1.How your CA first became aware of the problem (e.g. via a problem report submitted to your Problem Reporting Mechanism, a discussion in mozilla.dev.security.policy, a Bugzilla bug, or internal self-audit), and the time and date.
A third party report was sent to members of our team notifying DigiCert of existing underscore certs that were not revoked or included in our incident reports.
2.A timeline of the actions your CA took in response. A timeline is a date-and-time-stamped sequence of all relevant events. This may include events before the incident was reported, such as when a particular requirement became applicable, or a document changed, or a bug was introduced, or an audit was done.
February 1, 2019 – A third party reported that they found additional certificates that have not been revoked, nor included in our incident reports to Mozilla. Digicert acknowledged receipt of this notification on the same day.
Febryary 4, 2019- – Concluded that a subset of the certificates identified were pre-certificates that do not have a valid cert associated.
February 5, 2019 – Confirmed that the remaining certs were either valid certificates or were already included in our incident reports for underscore certificates. We did not intend to revoke the latter post the January 14, 2019 deadline, as stated in those incident reports. Notifications to impacted customers also commenced.
February 6, 2019, -- DigiCert ran another data report to ensure we did not miss any other certificates that were not revoked. We also revoked remaining valid certificates with underscores, as reported.
February 7, 2019 – DigiCert is revoking pre-certificates found with no valid certificates (for housekeeping purposes).
3.Whether your CA has stopped, or has not yet stopped, issuing certificates with the problem. A statement that you have will be considered a pledge to the community; a statement that you have not requires an explanation.
October 1, 2018 – DigiCert ceased issuance of underscore certificates in light of the CAB/F discussion on this topic.
January 14, 2019 – DigiCert revoked valid underscore certificates given the SC12 ballot deadline, with the exception of 7 customer accounts that requested an extension. We are systematically revoking those remaining underscore certificates as published in those individual incident reports.
4.A summary of the problematic certificates. For each problem: number of certs, and the date the first and last certs with that problem were issued.
There were 17 valid certificates with underscores that did not get revoked on January 14, 2019.
The first certificate was issued on February 9, 2016 and the last certificate was issued on September 11, 2018
5.The complete certificate data for the problematic certificates. The recommended way to provide this is to ensure each certificate is logged to CT and then list the fingerprints or crt.sh IDs, either in the report or as an attached spreadsheet, with one list per distinct problem.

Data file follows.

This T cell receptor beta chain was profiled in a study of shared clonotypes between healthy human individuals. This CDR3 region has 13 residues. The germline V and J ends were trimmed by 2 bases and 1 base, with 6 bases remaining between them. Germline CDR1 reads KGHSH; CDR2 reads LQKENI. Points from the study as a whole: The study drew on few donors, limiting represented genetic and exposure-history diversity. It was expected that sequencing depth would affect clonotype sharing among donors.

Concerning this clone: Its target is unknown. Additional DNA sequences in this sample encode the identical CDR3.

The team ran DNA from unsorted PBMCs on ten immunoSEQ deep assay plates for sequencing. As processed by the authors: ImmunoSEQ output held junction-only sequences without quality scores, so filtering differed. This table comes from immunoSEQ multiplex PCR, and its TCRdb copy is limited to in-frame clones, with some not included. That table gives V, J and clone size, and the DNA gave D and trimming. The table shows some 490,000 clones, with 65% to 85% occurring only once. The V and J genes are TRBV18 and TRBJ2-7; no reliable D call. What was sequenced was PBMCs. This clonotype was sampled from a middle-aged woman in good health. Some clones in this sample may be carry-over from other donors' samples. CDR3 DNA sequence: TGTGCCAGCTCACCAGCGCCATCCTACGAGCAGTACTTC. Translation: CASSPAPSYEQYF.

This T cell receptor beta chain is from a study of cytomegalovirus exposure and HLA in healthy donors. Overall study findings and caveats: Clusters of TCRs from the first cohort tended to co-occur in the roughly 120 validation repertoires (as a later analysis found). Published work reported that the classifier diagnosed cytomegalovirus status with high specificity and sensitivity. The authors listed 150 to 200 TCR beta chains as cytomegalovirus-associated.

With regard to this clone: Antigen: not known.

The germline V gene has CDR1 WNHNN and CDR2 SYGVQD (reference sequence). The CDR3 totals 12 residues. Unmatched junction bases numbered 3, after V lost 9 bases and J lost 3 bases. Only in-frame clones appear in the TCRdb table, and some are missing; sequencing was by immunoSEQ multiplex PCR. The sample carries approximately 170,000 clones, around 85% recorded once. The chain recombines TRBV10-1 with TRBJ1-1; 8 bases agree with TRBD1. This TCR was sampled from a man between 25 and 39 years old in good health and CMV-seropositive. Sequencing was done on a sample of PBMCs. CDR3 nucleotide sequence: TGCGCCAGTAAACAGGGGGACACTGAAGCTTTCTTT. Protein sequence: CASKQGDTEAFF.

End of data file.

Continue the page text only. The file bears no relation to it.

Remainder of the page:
Additionally, we are revoking pre-certificates for housekeeping purposes; these certs are not associated with valid certificates. We will post the crt.sh links as soon as we complete the revocations.
6.Explanation about how and why the mistakes were made or bugs introduced, and how they avoided detection until now.
We had a flaw in our script logic to extract the certificate data for the mass revocation we were actioning for the January 14, 2019 deadline. We used the order number as the primary key vs. the unique serial number, and the status of either the original certificate or re-issued certificate to identify valid certificates we needed to revoke. The script logic ended up missing certificates as part of the order. There was one instance for an account where we missed the certificate due to a data glitch in the reporting.
7.List of steps your CA is taking to resolve the situation and ensure such issuance will not be repeated in the future, accompanied with a timeline of when your CA expects to accomplish these things.
DigiCert will make substantial improvements in our data reporting to ensure the thoroughness and accuracy when we are required to revoke certificates related to ballots and related incidents. As part of this improvement, we are ensuring all of our certificate data from our various systems are included in the data lake we have been building and refining.
Additionally, we plan to conduct a more extensive QA of revocation scripts to ensure that criteria and logic will not inadvertently exclude problem certificates that need to be included in the scope of an investigation and/or revocation.